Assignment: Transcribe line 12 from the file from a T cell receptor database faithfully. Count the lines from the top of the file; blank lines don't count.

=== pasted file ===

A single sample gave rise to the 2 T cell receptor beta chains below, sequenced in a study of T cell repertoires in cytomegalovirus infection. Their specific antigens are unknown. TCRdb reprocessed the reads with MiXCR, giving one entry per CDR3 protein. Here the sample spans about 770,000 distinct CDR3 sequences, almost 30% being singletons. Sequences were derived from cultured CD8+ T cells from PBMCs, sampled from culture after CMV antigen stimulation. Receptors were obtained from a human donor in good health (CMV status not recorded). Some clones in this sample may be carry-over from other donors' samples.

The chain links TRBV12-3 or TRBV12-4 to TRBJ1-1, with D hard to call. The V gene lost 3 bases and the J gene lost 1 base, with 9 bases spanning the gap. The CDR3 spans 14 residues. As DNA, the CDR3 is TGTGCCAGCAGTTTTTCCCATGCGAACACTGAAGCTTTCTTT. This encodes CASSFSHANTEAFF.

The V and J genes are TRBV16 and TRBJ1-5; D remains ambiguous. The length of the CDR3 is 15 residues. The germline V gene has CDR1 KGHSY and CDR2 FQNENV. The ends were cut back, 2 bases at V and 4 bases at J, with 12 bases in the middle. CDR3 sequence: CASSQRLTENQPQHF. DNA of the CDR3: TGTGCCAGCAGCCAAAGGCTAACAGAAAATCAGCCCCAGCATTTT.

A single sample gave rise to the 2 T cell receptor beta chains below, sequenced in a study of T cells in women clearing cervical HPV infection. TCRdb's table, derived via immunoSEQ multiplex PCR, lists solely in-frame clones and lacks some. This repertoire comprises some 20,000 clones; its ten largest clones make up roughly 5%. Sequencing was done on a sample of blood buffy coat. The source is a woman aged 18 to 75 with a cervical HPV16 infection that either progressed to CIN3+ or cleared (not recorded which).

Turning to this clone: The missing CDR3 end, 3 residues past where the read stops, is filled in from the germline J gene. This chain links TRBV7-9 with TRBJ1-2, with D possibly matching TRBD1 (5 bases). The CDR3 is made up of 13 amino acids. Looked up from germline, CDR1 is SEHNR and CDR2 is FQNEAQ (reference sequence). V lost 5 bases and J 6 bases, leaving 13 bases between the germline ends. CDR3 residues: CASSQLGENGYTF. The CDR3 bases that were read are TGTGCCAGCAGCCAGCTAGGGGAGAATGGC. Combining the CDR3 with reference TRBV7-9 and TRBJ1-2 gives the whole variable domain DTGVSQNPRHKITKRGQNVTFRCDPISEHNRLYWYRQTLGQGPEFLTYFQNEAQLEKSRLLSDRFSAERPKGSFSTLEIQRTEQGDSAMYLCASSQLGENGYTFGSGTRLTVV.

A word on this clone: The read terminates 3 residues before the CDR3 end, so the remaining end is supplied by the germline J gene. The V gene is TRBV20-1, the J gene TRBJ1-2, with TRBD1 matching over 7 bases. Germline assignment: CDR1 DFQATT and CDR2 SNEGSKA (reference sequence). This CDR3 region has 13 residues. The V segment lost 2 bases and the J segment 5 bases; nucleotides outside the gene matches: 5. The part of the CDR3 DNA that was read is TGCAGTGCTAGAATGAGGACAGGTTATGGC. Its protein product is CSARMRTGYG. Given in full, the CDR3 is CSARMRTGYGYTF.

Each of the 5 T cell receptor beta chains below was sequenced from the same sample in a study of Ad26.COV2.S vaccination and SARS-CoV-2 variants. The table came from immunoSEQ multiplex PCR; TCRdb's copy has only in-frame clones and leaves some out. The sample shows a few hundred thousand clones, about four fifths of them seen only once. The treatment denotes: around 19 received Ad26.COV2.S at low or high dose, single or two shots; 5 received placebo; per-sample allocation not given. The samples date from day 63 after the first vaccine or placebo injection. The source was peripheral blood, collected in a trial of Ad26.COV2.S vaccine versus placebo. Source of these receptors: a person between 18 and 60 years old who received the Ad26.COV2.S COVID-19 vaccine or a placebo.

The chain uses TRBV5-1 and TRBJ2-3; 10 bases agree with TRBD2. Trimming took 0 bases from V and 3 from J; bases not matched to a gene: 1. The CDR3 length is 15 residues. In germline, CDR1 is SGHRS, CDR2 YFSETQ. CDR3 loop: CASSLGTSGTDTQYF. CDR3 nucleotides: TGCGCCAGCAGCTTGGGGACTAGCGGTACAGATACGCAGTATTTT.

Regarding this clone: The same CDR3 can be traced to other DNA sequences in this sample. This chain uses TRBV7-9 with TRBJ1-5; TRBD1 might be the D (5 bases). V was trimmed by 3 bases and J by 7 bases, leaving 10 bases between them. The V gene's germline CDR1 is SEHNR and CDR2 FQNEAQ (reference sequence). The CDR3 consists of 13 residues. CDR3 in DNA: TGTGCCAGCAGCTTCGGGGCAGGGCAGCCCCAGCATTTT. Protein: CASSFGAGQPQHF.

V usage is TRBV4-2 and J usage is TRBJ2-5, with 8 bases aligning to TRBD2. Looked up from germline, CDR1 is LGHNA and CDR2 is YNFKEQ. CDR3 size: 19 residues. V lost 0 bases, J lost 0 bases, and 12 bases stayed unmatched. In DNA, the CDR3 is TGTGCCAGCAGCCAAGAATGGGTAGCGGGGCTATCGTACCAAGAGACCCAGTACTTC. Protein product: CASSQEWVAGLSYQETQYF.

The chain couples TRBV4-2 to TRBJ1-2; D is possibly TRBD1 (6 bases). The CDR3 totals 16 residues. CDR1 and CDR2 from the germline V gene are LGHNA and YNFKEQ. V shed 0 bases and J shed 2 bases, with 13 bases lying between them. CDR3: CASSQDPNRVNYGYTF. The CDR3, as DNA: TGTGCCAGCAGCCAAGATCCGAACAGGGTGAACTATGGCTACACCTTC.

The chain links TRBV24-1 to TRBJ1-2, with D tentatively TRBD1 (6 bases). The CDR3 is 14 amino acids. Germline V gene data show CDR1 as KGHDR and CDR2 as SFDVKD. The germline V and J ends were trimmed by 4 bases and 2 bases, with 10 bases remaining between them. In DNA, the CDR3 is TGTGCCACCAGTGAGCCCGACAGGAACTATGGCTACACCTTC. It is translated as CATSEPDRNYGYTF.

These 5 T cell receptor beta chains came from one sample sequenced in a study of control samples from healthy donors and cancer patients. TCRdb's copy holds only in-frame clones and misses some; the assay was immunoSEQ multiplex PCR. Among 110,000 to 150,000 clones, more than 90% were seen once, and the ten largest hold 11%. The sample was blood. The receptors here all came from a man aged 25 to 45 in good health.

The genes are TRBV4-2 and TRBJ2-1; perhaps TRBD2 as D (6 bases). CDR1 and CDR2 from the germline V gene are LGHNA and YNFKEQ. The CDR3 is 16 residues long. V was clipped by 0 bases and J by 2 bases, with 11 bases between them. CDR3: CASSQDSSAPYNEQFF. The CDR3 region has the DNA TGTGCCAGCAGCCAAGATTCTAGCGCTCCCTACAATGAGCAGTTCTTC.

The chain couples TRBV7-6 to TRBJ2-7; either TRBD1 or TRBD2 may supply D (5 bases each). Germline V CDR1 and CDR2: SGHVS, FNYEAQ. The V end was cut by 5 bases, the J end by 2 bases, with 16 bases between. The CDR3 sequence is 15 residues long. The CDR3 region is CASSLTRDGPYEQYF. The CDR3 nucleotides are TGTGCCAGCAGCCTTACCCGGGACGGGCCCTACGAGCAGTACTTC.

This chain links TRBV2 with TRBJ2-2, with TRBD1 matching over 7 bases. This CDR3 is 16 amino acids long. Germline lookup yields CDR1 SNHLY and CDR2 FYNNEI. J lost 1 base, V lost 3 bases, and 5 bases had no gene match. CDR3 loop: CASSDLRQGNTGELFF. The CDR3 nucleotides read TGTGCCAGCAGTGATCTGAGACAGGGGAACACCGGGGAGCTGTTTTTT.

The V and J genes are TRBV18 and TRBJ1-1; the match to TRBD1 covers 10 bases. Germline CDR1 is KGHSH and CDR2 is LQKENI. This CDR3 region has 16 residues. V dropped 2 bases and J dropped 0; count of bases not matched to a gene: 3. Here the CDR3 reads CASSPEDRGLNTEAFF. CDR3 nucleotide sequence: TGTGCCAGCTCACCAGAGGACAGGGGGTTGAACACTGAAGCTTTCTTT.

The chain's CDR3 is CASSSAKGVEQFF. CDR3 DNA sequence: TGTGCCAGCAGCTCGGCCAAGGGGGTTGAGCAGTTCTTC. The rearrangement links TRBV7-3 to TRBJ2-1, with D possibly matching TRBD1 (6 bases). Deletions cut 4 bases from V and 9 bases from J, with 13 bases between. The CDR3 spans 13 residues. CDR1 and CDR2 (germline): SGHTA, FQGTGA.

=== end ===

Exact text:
The chain links TRBV24-1 to TRBJ1-2, with D tentatively TRBD1 (6 bases). The CDR3 is 14 amino acids. Germline V gene data show CDR1 as KGHDR and CDR2 as SFDVKD. The germline V and J ends were trimmed by 4 bases and 2 bases, with 10 bases remaining between them. In DNA, the CDR3 is TGTGCCACCAGTGAGCCCGACAGGAACTATGGCTACACCTTC. It is translated as CATSEPDRNYGYTF.